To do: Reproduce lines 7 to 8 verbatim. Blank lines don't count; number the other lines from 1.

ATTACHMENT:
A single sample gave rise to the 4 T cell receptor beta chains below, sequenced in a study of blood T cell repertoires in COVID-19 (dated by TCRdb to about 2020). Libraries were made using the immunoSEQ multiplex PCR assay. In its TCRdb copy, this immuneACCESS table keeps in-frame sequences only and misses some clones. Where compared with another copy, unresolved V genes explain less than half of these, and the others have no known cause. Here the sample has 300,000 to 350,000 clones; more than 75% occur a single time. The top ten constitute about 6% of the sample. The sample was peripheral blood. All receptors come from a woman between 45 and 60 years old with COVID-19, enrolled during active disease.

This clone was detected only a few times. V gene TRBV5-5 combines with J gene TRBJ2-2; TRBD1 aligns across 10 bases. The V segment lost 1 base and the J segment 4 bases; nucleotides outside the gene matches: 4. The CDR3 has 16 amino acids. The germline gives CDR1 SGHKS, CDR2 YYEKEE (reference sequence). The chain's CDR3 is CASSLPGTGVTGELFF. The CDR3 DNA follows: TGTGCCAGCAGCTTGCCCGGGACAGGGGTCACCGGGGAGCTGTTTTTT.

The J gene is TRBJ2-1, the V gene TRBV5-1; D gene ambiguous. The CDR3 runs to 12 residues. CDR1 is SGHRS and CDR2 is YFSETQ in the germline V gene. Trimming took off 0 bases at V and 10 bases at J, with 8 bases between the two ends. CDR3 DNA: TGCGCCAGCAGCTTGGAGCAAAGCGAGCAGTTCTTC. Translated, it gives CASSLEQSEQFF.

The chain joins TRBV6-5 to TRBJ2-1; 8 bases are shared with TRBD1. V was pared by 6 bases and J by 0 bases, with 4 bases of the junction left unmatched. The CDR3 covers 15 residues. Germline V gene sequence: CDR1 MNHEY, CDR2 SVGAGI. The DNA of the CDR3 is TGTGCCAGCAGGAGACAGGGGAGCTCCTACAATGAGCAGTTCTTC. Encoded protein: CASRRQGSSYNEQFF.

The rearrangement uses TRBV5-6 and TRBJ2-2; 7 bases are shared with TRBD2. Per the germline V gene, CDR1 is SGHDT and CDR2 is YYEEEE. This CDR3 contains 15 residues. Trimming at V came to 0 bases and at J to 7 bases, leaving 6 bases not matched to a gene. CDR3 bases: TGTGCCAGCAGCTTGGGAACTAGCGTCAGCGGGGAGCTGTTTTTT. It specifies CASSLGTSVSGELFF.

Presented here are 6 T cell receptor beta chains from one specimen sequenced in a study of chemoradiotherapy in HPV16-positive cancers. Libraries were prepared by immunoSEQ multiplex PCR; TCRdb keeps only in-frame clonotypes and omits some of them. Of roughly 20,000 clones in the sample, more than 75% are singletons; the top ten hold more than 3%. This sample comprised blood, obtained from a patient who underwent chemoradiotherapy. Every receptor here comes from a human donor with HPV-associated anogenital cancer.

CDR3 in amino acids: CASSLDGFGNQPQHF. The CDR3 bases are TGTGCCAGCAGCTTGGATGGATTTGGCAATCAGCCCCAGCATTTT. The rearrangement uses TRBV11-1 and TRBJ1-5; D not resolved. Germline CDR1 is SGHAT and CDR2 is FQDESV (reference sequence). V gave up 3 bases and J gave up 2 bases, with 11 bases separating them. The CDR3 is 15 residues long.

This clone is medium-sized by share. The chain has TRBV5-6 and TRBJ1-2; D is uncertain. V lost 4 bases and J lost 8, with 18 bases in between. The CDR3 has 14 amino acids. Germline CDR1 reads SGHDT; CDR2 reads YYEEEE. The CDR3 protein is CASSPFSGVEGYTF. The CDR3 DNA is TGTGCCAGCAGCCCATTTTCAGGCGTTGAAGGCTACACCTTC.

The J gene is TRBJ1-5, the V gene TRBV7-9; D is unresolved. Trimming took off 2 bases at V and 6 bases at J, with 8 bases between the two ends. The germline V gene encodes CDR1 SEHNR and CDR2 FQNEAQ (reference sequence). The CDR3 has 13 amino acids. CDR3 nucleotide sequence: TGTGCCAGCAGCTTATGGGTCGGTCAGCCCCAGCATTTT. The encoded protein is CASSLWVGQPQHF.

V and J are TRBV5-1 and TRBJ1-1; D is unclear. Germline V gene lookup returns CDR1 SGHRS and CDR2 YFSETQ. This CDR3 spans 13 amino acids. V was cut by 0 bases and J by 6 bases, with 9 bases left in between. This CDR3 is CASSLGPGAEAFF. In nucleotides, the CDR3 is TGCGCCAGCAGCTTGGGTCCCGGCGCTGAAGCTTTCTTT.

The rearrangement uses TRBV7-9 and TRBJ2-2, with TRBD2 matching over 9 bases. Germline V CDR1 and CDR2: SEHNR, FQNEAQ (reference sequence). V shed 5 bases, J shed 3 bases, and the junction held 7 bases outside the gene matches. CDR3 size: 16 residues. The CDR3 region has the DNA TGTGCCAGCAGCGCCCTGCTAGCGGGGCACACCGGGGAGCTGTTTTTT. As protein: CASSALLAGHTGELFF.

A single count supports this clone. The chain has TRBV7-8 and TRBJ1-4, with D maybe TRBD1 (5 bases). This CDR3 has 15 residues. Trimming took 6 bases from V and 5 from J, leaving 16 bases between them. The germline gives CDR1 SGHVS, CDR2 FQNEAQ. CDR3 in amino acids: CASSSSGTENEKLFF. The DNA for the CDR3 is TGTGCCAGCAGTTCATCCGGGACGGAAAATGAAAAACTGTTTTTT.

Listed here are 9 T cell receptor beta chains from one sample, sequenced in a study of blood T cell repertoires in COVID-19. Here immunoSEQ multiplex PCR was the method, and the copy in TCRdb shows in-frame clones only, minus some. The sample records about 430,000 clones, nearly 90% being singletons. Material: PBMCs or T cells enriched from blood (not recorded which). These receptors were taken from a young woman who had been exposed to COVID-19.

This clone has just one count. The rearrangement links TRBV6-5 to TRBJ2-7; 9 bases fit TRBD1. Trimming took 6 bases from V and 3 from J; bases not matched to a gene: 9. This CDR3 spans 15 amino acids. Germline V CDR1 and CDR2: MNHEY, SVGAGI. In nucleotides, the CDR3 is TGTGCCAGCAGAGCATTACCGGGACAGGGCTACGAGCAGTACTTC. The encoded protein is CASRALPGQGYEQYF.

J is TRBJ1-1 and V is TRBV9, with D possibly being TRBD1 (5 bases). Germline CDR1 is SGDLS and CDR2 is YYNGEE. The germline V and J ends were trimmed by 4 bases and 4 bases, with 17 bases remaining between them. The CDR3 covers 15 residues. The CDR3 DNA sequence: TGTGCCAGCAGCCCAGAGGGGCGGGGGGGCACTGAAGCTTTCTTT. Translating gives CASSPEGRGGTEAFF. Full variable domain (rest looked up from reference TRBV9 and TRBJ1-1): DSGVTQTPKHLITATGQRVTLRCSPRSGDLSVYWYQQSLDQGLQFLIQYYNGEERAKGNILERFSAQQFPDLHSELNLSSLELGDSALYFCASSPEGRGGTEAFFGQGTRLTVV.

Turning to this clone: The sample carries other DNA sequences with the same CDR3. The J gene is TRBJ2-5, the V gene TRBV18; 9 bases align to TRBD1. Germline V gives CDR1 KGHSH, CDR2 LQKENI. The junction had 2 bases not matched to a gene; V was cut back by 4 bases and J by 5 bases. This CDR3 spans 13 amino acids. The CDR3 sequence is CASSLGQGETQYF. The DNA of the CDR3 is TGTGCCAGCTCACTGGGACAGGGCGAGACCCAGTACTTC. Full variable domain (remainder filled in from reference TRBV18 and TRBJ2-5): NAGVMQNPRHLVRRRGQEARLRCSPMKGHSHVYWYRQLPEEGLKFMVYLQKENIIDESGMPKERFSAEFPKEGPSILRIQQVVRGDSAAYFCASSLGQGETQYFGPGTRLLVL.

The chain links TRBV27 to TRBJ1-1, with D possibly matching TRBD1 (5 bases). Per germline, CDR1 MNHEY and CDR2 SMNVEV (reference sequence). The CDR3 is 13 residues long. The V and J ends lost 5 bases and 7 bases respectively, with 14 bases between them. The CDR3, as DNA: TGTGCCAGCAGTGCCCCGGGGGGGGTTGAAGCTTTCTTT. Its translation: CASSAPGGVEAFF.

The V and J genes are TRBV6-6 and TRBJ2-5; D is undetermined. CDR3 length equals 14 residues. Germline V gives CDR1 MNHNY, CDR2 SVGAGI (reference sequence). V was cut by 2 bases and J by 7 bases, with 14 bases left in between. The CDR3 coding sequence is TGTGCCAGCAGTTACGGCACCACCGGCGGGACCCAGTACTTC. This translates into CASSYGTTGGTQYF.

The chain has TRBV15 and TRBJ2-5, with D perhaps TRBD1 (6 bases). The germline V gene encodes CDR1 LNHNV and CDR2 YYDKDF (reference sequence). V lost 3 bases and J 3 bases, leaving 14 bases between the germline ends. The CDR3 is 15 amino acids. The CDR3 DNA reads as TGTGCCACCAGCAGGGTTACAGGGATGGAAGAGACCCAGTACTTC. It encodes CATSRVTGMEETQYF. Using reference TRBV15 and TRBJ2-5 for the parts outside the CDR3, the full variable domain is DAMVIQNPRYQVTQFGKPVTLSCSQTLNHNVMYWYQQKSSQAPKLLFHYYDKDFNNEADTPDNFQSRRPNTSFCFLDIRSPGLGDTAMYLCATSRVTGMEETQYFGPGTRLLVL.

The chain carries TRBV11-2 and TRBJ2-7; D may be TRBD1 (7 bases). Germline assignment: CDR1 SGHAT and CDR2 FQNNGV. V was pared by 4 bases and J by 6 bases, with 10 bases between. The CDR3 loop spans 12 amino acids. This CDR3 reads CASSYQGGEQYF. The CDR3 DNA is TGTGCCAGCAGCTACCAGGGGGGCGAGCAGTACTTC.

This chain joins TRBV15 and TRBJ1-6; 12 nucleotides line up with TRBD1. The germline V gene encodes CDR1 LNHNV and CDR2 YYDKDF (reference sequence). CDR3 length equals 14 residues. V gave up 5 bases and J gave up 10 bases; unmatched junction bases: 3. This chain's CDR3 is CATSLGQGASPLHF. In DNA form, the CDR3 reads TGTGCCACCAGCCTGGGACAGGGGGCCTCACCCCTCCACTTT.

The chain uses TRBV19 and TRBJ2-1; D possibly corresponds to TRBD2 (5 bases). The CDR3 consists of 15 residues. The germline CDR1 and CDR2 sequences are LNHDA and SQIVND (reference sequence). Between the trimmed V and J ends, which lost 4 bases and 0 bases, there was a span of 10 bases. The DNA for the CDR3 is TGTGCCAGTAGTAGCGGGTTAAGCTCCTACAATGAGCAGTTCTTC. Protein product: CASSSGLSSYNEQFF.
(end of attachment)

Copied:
CDR3 in amino acids: CASSLDGFGNQPQHF. The CDR3 bases are TGTGCCAGCAGCTTGGATGGATTTGGCAATCAGCCCCAGCATTTT. The rearrangement uses TRBV11-1 and TRBJ1-5; D not resolved. Germline CDR1 is SGHAT and CDR2 is FQDESV (reference sequence). V gave up 3 bases and J gave up 2 bases, with 11 bases separating them. The CDR3 is 15 residues long.

This clone is medium-sized by share. The chain has TRBV5-6 and TRBJ1-2; D is uncertain. V lost 4 bases and J lost 8, with 18 bases in between. The CDR3 has 14 amino acids. Germline CDR1 reads SGHDT; CDR2 reads YYEEEE. The CDR3 protein is CASSPFSGVEGYTF. The CDR3 DNA is TGTGCCAGCAGCCCATTTTCAGGCGTTGAAGGCTACACCTTC.